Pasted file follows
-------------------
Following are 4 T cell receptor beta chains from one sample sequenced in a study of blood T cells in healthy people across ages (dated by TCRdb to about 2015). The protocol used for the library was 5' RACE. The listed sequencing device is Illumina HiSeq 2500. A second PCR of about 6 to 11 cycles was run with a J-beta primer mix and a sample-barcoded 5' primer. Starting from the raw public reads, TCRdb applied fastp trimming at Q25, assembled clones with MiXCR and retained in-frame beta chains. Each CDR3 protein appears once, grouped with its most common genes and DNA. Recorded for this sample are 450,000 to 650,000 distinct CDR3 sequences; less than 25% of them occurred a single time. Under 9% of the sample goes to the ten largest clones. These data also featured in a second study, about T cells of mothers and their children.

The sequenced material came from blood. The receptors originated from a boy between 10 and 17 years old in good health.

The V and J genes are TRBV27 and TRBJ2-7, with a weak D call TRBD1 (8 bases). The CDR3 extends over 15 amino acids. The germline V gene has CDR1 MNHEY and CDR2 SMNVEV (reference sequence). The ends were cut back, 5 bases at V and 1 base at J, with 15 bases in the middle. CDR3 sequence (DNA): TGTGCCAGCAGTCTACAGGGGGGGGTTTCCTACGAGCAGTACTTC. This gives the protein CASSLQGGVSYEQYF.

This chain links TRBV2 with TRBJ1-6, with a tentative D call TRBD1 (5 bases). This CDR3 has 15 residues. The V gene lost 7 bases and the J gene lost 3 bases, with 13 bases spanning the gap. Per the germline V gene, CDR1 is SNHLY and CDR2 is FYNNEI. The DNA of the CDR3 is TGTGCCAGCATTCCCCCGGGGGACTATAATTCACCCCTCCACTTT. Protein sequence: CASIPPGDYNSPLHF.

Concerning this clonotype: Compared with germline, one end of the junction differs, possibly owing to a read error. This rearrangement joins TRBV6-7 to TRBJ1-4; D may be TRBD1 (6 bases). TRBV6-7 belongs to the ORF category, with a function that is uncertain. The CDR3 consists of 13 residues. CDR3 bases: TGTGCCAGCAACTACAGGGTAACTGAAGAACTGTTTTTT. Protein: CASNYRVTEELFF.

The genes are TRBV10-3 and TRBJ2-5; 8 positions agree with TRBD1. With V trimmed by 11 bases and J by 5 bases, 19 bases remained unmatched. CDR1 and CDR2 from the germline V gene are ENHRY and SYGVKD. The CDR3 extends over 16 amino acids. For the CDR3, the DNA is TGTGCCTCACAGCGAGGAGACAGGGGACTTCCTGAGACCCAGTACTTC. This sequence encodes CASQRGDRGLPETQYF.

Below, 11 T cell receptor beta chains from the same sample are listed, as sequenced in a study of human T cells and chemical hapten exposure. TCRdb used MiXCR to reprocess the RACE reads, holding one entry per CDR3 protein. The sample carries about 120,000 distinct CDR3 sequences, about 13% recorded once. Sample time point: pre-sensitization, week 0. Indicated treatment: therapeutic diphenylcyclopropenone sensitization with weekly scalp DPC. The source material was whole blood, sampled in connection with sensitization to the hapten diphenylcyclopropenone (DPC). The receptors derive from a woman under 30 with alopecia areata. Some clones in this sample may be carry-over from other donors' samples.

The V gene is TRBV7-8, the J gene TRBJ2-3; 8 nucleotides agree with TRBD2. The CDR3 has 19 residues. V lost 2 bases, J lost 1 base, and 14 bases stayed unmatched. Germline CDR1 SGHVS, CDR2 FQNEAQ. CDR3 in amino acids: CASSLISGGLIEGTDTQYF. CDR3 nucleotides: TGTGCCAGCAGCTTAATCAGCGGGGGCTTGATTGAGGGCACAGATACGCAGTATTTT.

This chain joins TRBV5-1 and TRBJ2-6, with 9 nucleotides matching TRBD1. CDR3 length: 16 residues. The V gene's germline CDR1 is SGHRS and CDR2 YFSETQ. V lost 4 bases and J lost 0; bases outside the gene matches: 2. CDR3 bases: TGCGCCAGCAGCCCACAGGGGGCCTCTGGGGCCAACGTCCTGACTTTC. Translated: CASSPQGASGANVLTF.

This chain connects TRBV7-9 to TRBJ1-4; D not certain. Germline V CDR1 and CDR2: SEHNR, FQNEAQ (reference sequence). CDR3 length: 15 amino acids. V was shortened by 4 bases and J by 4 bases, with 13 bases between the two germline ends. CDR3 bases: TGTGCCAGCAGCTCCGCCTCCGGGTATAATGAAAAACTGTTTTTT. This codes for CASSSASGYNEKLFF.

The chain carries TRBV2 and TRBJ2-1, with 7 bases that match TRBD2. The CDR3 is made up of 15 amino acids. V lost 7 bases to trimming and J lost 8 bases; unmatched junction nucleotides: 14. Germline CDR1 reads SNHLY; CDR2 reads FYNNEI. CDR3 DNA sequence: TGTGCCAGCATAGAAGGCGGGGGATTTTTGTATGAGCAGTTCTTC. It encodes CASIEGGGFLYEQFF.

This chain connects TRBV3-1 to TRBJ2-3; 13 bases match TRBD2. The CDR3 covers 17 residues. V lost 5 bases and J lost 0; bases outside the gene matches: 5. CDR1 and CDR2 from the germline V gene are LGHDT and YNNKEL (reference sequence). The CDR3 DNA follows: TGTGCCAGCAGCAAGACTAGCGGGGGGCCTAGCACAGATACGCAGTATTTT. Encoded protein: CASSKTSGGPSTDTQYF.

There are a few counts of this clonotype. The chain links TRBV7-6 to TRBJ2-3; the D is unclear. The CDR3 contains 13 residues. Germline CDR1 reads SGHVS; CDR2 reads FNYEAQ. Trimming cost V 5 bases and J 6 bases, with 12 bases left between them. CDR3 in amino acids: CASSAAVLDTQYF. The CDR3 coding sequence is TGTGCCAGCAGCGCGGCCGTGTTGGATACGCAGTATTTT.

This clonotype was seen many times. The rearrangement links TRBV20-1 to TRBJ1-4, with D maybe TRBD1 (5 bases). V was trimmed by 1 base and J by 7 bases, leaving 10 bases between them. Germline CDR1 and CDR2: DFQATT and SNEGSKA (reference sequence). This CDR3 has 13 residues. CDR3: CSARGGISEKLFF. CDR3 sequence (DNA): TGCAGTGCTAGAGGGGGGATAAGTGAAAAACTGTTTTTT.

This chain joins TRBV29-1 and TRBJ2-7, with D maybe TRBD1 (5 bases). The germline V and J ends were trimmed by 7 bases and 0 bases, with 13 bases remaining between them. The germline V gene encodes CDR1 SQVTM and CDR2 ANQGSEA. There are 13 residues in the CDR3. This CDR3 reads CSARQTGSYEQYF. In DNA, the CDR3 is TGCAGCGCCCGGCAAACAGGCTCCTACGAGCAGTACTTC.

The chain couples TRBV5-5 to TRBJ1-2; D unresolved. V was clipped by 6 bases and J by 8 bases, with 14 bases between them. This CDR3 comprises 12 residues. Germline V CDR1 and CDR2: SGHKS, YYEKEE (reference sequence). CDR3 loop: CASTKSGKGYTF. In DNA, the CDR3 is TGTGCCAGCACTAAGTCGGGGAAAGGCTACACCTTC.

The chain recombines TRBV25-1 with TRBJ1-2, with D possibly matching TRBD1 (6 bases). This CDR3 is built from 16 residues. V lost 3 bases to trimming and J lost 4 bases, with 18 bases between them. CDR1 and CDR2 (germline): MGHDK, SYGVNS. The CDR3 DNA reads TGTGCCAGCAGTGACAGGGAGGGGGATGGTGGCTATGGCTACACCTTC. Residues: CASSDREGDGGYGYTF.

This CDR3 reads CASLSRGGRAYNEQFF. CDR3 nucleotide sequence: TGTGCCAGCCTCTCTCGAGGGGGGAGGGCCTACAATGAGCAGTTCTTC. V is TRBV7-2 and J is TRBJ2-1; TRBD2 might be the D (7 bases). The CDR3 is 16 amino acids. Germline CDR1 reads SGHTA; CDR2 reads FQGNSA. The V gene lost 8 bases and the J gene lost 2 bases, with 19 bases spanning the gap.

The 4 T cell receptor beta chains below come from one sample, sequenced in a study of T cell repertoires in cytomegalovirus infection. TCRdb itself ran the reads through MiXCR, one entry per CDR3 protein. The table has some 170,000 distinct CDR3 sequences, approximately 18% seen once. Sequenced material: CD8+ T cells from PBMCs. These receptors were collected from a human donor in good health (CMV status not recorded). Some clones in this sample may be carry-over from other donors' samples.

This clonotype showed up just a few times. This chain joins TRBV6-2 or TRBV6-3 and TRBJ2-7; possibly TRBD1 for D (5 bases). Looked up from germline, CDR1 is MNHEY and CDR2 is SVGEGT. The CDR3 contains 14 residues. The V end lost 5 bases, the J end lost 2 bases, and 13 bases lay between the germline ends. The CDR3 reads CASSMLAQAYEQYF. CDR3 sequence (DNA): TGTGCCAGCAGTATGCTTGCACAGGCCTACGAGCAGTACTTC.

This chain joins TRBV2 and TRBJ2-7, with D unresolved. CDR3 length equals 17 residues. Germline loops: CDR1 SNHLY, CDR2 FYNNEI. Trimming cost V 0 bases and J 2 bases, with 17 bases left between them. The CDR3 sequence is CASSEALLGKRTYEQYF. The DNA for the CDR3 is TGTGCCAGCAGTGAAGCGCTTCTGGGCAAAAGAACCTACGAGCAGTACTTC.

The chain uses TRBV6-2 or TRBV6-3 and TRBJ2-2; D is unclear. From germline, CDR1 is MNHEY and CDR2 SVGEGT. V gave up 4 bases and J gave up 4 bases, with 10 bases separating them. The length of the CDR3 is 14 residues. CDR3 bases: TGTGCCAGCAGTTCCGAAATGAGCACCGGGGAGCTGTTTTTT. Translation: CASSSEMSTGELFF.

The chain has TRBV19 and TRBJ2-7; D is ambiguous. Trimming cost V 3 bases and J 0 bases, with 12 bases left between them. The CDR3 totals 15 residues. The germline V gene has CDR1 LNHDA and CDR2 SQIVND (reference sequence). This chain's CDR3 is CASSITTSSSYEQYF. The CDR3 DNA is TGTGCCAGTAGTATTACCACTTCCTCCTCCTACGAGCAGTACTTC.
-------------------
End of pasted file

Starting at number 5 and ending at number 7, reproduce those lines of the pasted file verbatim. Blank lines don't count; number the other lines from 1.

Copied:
Concerning this clonotype: Compared with germline, one end of the junction differs, possibly owing to a read error. This rearrangement joins TRBV6-7 to TRBJ1-4; D may be TRBD1 (6 bases). TRBV6-7 belongs to the ORF category, with a function that is uncertain. The CDR3 consists of 13 residues. CDR3 bases: TGTGCCAGCAACTACAGGGTAACTGAAGAACTGTTTTTT. Protein: CASNYRVTEELFF.

The genes are TRBV10-3 and TRBJ2-5; 8 positions agree with TRBD1. With V trimmed by 11 bases and J by 5 bases, 19 bases remained unmatched. CDR1 and CDR2 from the germline V gene are ENHRY and SYGVKD. The CDR3 extends over 16 amino acids. For the CDR3, the DNA is TGTGCCTCACAGCGAGGAGACAGGGGACTTCCTGAGACCCAGTACTTC. This sequence encodes CASQRGDRGLPETQYF.

Below, 11 T cell receptor beta chains from the same sample are listed, as sequenced in a study of human T cells and chemical hapten exposure. TCRdb used MiXCR to reprocess the RACE reads, holding one entry per CDR3 protein. The sample carries about 120,000 distinct CDR3 sequences, about 13% recorded once. Sample time point: pre-sensitization, week 0. Indicated treatment: therapeutic diphenylcyclopropenone sensitization with weekly scalp DPC. The source material was whole blood, sampled in connection with sensitization to the hapten diphenylcyclopropenone (DPC). The receptors derive from a woman under 30 with alopecia areata. Some clones in this sample may be carry-over from other donors' samples.